The man who joined dots
Lorenz became an overnight sensation in the scientific community giving (proper) birth to the chaos theory — popularly known as ‘the butterfly effect’.Updated: Apr 18, 2008 21:24 IST
American mathematician and meteorologist Edward Norton Lorenz taught us, the people who bring you this page, two things. One, that quirky, eye-grabbing titles (and headlines) make great sense. In 1963, Lorenz had written the pathbreaking paper in the Journal of Atmospheric Sciences. ‘Deterministic Non-Periodic Flow’. Nobody noticed it. Then, in 1972, he reworked the title, now called ‘Predictability: Does the Flap of a Butterfly’s Wings in Brazil Set Off A Tornado in Texas?’ Lorenz became an overnight sensation in the scientific community giving (proper) birth to the chaos theory — popularly known as ‘the butterfly effect’. Which takes us to the second thing we learnt from Lorenz: very small changes in a system can have very large and unexpected consequences. In other words, precise long-term forecasts are impossible because there are too many interconnecting, cause-effect colliding factors. Thus, we always have refrained from making precise — or on many occasions, any — predictions about anything.
The death of Lorenz this week at the age of 90, while not being predicted, was not unexpected either. Going by that grandest law of nature — Death is Inevitable — it was only a matter of time. Which in the case of any living organism, humans included, is inextricably tied up with the biological process of ageing. Which makes us, students of Lorenz, come to a 30-year-old study which has found that the older people get, the more likely they are to be happy — or, if you’re a contrarian pessimist, happier than ever before. While the University of Chicago’s sociologists took three decades to find this out, writer John Updike had already confirmed this nearly a decade ago, when in an interview he mentioned that old age has the distinct advantage over youth because “most of life’s many questions have already been answered”. That there are many other factors apart from chronological experience that comes into play in measuring the happiness quotient is, of course, a given once you have a Lorenzian viewpoint.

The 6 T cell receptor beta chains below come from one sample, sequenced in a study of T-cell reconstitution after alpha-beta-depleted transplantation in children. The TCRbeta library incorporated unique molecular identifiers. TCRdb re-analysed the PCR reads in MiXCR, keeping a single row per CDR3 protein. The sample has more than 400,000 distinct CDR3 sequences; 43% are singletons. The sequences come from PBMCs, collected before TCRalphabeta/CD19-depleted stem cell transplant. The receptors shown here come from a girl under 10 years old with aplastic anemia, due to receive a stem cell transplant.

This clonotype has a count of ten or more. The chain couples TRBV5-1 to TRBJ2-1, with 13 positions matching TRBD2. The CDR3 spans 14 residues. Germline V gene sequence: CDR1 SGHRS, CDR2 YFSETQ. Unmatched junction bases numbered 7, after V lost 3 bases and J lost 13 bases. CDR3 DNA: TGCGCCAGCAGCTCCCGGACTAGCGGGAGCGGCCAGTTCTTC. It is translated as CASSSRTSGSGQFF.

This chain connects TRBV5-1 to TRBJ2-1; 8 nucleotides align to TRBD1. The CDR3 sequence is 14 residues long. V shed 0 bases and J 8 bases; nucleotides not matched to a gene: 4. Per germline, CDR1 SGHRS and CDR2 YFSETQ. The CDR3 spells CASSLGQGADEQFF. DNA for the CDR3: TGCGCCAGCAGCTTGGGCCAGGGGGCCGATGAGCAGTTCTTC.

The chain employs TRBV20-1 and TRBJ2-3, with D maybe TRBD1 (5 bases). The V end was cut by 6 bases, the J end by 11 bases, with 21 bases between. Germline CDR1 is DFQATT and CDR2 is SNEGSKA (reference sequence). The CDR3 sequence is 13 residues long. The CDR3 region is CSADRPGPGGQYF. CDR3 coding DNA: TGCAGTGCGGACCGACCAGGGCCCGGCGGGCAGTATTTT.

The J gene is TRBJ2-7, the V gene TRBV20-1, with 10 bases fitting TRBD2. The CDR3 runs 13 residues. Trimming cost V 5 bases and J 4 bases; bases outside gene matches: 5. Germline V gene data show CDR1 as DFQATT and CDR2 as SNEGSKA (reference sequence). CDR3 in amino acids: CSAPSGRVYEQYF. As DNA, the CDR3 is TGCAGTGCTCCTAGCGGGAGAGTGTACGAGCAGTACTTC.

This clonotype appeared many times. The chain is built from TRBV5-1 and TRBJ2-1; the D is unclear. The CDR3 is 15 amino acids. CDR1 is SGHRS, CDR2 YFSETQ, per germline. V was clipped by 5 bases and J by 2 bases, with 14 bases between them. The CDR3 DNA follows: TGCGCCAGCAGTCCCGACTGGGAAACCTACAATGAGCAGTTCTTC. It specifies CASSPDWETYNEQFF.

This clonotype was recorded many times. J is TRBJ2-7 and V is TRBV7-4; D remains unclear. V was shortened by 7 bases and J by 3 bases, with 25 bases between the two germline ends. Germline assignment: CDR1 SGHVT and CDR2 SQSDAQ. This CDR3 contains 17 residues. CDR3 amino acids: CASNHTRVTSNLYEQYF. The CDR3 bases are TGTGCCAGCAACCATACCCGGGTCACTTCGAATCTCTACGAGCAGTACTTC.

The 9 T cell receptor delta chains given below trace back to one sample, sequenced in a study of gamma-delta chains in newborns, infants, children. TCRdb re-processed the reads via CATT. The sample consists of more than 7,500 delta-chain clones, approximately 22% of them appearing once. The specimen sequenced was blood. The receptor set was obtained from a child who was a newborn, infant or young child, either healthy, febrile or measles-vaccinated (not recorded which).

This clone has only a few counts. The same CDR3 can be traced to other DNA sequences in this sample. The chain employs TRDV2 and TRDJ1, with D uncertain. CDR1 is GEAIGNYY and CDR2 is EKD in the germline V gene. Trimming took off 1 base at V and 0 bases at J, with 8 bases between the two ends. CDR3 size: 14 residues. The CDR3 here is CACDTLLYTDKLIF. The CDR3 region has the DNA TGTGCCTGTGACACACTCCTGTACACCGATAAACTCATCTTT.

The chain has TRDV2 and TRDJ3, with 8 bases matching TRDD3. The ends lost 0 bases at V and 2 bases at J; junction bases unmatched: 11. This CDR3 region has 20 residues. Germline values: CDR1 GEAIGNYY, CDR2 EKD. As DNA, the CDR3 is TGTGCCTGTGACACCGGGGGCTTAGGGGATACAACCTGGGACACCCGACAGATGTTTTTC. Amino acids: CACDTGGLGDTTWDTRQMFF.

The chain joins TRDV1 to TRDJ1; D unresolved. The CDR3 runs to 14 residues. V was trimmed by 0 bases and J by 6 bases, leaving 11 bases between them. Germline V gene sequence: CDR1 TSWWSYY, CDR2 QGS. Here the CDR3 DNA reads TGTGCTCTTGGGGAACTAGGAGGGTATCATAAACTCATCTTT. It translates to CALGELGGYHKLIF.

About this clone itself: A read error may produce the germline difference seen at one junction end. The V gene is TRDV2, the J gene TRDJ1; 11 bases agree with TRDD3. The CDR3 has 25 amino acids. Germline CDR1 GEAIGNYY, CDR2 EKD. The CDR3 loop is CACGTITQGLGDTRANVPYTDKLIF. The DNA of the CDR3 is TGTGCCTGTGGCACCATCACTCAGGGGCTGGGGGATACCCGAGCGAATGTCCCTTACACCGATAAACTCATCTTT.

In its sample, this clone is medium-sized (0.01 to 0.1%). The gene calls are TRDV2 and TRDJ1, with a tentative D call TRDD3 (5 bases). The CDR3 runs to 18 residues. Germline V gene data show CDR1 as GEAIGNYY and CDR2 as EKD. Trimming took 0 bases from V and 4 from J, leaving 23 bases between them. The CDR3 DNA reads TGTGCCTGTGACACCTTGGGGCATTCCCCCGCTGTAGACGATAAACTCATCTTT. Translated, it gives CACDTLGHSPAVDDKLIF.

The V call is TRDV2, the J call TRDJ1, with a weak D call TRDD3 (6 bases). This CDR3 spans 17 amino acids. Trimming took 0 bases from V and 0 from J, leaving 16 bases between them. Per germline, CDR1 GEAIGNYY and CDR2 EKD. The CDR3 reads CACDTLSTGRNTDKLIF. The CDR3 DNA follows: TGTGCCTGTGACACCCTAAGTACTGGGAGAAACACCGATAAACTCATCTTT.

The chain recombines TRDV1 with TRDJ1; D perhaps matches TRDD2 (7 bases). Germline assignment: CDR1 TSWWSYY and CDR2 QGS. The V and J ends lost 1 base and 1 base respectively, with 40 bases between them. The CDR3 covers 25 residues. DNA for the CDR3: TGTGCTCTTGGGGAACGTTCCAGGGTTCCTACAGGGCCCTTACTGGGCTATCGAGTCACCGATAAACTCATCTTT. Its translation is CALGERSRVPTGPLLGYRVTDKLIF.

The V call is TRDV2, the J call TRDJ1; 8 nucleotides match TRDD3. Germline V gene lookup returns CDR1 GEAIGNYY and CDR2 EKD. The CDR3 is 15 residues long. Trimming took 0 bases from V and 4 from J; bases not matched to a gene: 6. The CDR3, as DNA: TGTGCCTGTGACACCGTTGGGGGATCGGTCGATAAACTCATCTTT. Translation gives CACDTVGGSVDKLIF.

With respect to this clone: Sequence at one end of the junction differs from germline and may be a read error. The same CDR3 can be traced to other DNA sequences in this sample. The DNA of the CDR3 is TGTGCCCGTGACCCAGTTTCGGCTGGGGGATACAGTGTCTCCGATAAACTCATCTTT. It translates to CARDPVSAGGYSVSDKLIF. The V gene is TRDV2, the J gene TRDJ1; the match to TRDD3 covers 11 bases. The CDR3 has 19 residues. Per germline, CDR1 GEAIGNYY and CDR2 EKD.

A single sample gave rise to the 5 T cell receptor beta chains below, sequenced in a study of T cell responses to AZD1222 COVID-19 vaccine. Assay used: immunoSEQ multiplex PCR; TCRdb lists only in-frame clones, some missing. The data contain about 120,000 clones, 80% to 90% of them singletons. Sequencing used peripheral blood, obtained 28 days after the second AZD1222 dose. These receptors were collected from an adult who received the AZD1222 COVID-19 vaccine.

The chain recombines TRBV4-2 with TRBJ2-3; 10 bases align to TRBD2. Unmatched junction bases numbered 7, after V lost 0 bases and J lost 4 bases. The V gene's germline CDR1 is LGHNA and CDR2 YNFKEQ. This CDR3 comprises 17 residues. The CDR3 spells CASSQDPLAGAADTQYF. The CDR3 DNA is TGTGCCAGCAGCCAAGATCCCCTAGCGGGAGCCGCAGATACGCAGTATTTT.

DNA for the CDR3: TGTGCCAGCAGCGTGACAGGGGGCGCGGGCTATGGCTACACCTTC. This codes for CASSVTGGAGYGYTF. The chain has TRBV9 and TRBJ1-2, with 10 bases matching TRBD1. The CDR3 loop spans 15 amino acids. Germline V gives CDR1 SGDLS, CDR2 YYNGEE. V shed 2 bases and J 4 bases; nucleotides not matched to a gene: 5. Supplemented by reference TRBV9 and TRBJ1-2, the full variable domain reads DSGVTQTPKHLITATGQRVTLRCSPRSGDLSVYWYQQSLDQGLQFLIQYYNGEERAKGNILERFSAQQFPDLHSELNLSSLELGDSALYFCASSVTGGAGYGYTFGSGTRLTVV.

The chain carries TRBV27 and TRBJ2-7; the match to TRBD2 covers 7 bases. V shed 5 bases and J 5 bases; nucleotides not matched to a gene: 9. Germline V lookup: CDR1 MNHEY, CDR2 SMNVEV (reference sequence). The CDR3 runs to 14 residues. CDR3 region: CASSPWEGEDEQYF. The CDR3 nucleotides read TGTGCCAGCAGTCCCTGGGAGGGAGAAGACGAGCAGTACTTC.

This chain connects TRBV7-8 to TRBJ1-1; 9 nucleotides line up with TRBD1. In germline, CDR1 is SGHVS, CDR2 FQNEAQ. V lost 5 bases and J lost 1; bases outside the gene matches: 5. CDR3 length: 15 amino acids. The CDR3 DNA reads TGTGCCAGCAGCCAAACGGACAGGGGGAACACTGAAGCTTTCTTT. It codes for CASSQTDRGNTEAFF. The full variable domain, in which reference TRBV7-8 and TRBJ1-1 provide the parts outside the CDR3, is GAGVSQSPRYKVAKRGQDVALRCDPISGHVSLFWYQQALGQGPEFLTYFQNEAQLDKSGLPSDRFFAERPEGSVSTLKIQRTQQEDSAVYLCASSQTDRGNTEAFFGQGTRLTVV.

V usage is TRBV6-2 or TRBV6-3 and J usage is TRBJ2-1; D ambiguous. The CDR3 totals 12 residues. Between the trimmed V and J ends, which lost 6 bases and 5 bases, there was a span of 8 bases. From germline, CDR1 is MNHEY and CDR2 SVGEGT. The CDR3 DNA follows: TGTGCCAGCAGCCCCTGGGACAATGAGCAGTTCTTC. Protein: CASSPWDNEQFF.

But if there is one advantage of being old as well as powerful, it is that you may actually get a better deal from younger women. (Strangely, the empirical evidence shows an overwhelmingly male bias.) So a 55-year-old Vladimir Putin will marry a 25-year-old gymnast (and ex-Playboy model); a 53-year-old Nicolas Sarkozy has married a 41-year-old supermodel and a 60-year-old Salman Rushdie is purportedly dating a 32-year-old athlete-model. Edward Lorenz was married only once to his late wife Jane. Their age difference was slight.